In this issue, Ayyer et al. have applied the EMC algorithm to finding snap shot orientations with a known unit cell and real experimental data. Their data only needed to be precise enough to find the most likely orientation, not for complete indexing, which greatly reduces the counting statistics and number of peaks needed. Only 48 photons per frame were needed for the algorithm to converge (Fig. 1[link]). Accumulating the snap shots directly in three-dimensional reciprocal space is also convenient for subsequent integration and processing; Yefanov et al. (2014[Yefanov, O., Gati, C., Bourenkov, G., Kirian, R. A., White, T. A., Spence, J. H. C., Chapman, H. N. & Barty, A. (2014). Philos. Trans. R. Soc. B, 369, 20130333.]) also assembled snap shot data in three-dimensional reciprocal space and showed that diffuse scattering in between the Bragg peaks can be extracted. Using a three-dimensional frame accumulation seems like it might even increase resolution limits for conventional data that are weak at high angles but can be measured with some redundancy.

[Figure 1]
Figure 1
Slices of the Patterson map comparing conventional high fluence data with the EMC reconstruction from sparse data, which had only 48 photons per frame (from Ayyer et al., 2015[Ayyer, K., Philipp, H. T., Tate, M. W., Wierman, J. L., Elser, V. & Gruner, S. M. (2015). IUCrJ, 2, 29-34.])

Orientation finding is a ubiquitous problem in crystallography, from the use of the rotation function in molecular replacement to indexing thousands of grains in a single rotation dataset (Nervo et al., 2014[Nervo, L., King, A., Wright, J. P., Ludwig, W., Reischig, P., Quinta da Fonseca, J. & Preuss, M. (2014). J. Appl. Cryst. 47, 1402-1416.]). In the current EMC algorithm an exhaustive search of all orientation space is performed and this search scales poorly with the resolution of the orientation grid. If this technique takes off then further optimizations may be expected. Ayyer et al. have shown the EMC algorithm works when the data were very weak and in a restricted orientation space. Assuming the computations will scale to full orientation space, the only problem is to collect such sparse data. This has only recently been possible with X-rays: a very fast detector which has no read noise is needed for these experiments. Having just one crystal in the beam at a time might also be difficult to confirm.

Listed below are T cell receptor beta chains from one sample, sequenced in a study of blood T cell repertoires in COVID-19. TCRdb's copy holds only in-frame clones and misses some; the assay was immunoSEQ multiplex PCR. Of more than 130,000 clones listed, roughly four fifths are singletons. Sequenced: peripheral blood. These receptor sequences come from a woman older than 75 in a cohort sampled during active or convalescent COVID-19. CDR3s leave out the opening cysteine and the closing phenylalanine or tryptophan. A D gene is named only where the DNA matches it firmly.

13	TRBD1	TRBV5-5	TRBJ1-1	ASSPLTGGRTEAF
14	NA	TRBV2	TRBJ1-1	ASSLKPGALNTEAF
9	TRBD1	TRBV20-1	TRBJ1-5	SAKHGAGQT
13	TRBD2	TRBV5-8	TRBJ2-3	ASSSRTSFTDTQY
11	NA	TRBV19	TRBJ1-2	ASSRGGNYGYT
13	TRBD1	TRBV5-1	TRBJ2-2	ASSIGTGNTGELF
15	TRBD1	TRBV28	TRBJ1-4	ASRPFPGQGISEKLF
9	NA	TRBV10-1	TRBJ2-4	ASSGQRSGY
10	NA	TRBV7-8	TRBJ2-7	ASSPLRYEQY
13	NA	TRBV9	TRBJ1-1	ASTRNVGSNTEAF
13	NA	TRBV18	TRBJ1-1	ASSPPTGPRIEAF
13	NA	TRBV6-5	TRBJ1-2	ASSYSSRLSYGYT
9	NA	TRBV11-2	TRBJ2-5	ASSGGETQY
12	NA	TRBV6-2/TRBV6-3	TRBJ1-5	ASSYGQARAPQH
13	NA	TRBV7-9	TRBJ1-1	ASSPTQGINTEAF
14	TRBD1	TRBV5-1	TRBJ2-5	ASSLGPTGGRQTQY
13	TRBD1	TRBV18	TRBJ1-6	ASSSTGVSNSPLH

By using data from a laboratory instrument Ayyer et al. highlight that these revolutionary methods of serial crystallography do not need a FEL and they could make an impact on the synchrotron community in years to come. When a sample diffracts well as a powder but does not grow larger crystals, this will be a method of choice. This new way to obtain three-dimensional data could bring far more complex structures into reach for `powder' diffraction.

References

First citationAyyer, K., Philipp, H. T., Tate, M. W., Wierman, J. L., Elser, V. & Gruner, S. M. (2015). IUCrJ, 2, 29–34.  CrossRef IUCr Journals Google Scholar
First citationHolton, J. M. & Frankel, K. A. (2010). Acta Cryst. D66, 393–408.  Web of Science CrossRef CAS IUCr Journals Google Scholar
First citationLiu, H. & Spence, J. C. H. (2014). IUCrJ, 1, 393–401.  CrossRef CAS PubMed IUCr Journals Google Scholar
First citationLoh, N.-T. D. & Elser, V. (2009). Phys. Rev. E, 80, 026705.  Web of Science CrossRef Google Scholar
First citationMiao, J., Hodgson, K. O. & Sayre, D. (2001). PNAS, 98, 6641–6645.  CrossRef PubMed CAS Google Scholar
First citationNervo, L., King, A., Wright, J. P., Ludwig, W., Reischig, P., Quinta da Fonseca, J. & Preuss, M. (2014). J. Appl. Cryst. 47, 1402–1416.  CrossRef CAS IUCr Journals Google Scholar
First citationNeutze, R., Wouts, R., van der Spoel, D., Weckert, E. & Hajdu, J. (2000). Nature, 406, 752–757.  Web of Science CrossRef PubMed CAS Google Scholar
First citationSliz, P., Harrison, S. C. & Rosenbaum, G. (2003). Structure, 11, 13–19.  Web of Science CrossRef PubMed CAS Google Scholar
First citationYefanov, O., Gati, C., Bourenkov, G., Kirian, R. A., White, T. A., Spence, J. H. C., Chapman, H. N. & Barty, A. (2014). Philos. Trans. R. Soc. B, 369, 20130333.  CrossRef Google Scholar

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IUCrJ
ISSN: 2052-2525